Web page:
Surprisingly, Firefox version 88 (on Windows) offers only two Search Engines, Google and DuckDuckGo. Firefox users will just have to bookmark Startpage.com.
I find the Search Engine choices available in Chrome version 90 (on Windows) very interesting. As shown below, the alternates include Bing, Yahoo and DuckDuckGo, all of which use Bing. I was not familiar with the last option, Ecosia, but it turns out they too get their search results from Bing. Beats me why Google does not offer an alternate search engine, such as Startpage, where the results are based on Google.
Interesting thing about Ecosia. According to their Help system:
Ecosia's search results and search ads are powered by Microsoft Bing. We use Bing's search technology, enhanced with Ecosia's own algorithms ... Bing is the second largest search engine in the US, after Google.
The Ecosia algorithms are doing something right, my RouterSecurity.org was the first result today when I searched for "router security".
You may have noticed above that the Brave browser offers the Qwant Search Engine as an option. Qwant too, is part of the Bing collective and RouterSecurity.org does not appear in the results when searching for "router security" But, they take suggestions. I requested that RouterSecurity.org be added. We'll see.
If you like using Google but don't want to be tracked, a simple solution is not to be logged in to Google when doing a search. You can tell if you are signed in by checking the upper right corner of the screen (see screen shots). A single letter in a circle means you are signed in, a blue "Sign in" button means you are not. You might also query Google.com while in private browsing mode.
WHY THIS MATTERS
Maybe you don't care about routers or their security. Most people do not. Maybe you think the advice I offer on the site is poor. Fine. But, now you know that when you search on Bing, DuckDuckGo, Yahoo, Qwant and AOL, the results you see are not as complete as they could/should be.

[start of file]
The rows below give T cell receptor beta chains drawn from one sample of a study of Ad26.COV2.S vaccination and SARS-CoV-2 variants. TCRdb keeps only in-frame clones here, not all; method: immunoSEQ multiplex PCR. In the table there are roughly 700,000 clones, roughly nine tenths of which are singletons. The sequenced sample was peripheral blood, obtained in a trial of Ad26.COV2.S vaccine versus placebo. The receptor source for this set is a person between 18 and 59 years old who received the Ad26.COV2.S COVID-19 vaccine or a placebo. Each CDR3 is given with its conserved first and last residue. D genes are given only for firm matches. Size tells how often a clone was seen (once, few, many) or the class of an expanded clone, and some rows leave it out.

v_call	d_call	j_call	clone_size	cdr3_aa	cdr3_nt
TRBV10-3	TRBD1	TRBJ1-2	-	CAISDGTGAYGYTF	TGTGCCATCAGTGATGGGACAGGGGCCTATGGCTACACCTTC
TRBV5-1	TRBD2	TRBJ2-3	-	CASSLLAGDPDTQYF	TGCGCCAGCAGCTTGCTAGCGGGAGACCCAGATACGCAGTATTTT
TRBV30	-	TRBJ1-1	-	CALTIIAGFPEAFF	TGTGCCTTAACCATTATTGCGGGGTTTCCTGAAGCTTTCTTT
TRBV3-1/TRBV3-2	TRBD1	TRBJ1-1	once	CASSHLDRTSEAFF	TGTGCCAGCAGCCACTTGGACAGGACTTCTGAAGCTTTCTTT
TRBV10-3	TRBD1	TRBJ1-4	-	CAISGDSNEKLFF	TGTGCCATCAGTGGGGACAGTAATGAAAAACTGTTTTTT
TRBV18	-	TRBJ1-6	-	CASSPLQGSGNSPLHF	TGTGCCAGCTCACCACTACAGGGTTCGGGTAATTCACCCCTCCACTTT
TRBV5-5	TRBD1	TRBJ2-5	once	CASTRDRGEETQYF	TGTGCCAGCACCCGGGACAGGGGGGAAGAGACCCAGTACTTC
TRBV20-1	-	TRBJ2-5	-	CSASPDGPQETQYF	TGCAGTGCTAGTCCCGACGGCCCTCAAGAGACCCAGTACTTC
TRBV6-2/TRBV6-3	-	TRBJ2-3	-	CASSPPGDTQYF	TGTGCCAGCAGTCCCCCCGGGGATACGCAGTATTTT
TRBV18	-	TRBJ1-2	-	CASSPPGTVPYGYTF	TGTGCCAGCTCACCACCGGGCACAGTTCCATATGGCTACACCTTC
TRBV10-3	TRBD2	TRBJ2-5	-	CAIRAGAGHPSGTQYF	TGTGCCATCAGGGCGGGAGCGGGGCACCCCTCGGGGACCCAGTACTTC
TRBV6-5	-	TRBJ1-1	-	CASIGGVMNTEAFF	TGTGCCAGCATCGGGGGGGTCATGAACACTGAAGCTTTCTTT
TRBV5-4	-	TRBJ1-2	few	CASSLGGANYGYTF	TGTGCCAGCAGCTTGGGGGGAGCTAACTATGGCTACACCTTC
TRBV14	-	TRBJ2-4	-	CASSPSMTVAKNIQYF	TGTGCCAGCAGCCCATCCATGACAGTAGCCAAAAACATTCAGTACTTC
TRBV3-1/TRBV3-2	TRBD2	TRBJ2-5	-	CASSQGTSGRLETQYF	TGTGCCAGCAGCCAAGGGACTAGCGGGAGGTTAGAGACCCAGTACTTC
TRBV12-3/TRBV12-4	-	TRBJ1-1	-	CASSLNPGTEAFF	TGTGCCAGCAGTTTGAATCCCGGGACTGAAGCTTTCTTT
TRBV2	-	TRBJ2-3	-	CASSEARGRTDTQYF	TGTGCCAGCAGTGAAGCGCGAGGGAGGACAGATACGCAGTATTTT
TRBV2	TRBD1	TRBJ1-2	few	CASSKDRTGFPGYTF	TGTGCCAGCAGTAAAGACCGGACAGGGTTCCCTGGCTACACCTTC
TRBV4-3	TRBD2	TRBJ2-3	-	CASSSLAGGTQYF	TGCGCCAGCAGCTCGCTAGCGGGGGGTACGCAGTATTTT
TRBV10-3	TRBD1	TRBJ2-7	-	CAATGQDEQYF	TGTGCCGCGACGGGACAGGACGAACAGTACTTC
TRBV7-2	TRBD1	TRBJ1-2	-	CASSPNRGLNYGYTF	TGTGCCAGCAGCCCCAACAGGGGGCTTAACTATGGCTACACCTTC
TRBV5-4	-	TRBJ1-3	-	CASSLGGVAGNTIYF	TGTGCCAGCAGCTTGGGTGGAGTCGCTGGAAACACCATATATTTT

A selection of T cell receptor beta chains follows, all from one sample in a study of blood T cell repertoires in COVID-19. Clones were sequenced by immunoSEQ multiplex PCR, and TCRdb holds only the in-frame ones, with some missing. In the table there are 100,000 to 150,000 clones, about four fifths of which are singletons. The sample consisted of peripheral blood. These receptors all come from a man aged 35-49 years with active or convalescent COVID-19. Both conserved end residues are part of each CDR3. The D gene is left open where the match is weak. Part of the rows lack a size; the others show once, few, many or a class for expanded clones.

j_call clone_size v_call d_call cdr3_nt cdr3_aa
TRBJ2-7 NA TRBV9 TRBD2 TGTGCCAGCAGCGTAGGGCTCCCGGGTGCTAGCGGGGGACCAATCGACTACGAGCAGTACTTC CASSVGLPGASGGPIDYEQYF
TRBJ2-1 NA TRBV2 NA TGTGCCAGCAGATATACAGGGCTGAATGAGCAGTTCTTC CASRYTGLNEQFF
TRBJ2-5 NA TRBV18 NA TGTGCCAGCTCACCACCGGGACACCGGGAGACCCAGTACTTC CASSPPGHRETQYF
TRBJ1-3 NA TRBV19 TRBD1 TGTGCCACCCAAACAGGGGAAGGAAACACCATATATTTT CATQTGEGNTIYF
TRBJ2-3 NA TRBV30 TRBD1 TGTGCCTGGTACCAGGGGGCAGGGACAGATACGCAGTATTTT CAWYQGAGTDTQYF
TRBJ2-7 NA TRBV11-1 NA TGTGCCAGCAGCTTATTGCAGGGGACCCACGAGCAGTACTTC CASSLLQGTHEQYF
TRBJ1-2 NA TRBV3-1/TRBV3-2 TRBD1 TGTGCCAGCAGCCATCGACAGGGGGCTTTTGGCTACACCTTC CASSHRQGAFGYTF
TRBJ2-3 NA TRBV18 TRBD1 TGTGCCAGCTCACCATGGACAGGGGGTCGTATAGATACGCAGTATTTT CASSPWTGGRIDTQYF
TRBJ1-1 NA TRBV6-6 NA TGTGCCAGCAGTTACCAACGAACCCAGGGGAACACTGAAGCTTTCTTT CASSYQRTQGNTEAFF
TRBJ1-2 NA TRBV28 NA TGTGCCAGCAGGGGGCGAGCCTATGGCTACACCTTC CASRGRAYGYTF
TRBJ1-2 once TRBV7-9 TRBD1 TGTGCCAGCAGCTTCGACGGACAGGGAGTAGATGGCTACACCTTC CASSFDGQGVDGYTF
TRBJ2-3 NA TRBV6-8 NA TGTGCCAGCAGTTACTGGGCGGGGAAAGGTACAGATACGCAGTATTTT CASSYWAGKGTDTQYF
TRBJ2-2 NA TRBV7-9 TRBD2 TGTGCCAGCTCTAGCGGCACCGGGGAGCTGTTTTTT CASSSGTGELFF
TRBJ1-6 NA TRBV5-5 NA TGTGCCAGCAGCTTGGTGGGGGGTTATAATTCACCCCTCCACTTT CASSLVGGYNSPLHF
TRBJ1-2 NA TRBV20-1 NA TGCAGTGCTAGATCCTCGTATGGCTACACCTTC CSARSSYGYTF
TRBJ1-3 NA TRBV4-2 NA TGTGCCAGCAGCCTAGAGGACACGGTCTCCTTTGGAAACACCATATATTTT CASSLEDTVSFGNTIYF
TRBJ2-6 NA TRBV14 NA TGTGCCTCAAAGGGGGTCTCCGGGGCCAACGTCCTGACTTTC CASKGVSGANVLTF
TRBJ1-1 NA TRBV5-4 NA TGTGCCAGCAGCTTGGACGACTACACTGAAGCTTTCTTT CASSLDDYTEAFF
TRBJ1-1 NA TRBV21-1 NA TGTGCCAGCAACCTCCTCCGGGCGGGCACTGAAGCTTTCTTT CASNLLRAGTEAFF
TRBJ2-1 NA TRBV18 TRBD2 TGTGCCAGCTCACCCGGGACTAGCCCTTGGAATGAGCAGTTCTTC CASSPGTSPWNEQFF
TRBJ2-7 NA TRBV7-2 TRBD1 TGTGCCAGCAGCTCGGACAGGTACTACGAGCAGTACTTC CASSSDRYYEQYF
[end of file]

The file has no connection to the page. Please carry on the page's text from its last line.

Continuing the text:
UPDATE April 27, 2021
Three things happened just after this blog went live.
The first is that someone sent me a link, showing that sites disappearing fom Bing has been an ongoing thing: Bing Removing Many Sites For no Reason (November 2020). Yet another reason that Startpage is the better Search Engine choice.
The second is that RouterSecurity.org re-appeared on Bing, DuckDuckGo, Yahoo and AOL. I learned that the site had disappeared about a week before publishing this. In that time, I had submitted feedback, multiple times, to both Bing and DuckDuckGo. I had no expectation for this feedback which is why I didn't even mentioned it. But, it must have worked. Go figure.
Finally, I realized that my search through old webserver logs was flawed. I do not know when the ban occurred.
UPDATE May 16, 2021
A few pages from RouterSecurity.org appear on the first two pages of Bing search results but someone pointed out that the dates are very old. It may be that Bing is picking off the wrong Last Updated date and thus ranking pages low for being old. Maybe. I am running a test.
Adding insult to injury, the page that Bing lists as the top page when searching for "router security" is just awful. It is one of the worst articles I have seen on the subject. More here: Bing prefers miserable Router Security advice.
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|Last Updated: May 16, 2021 10PM UTC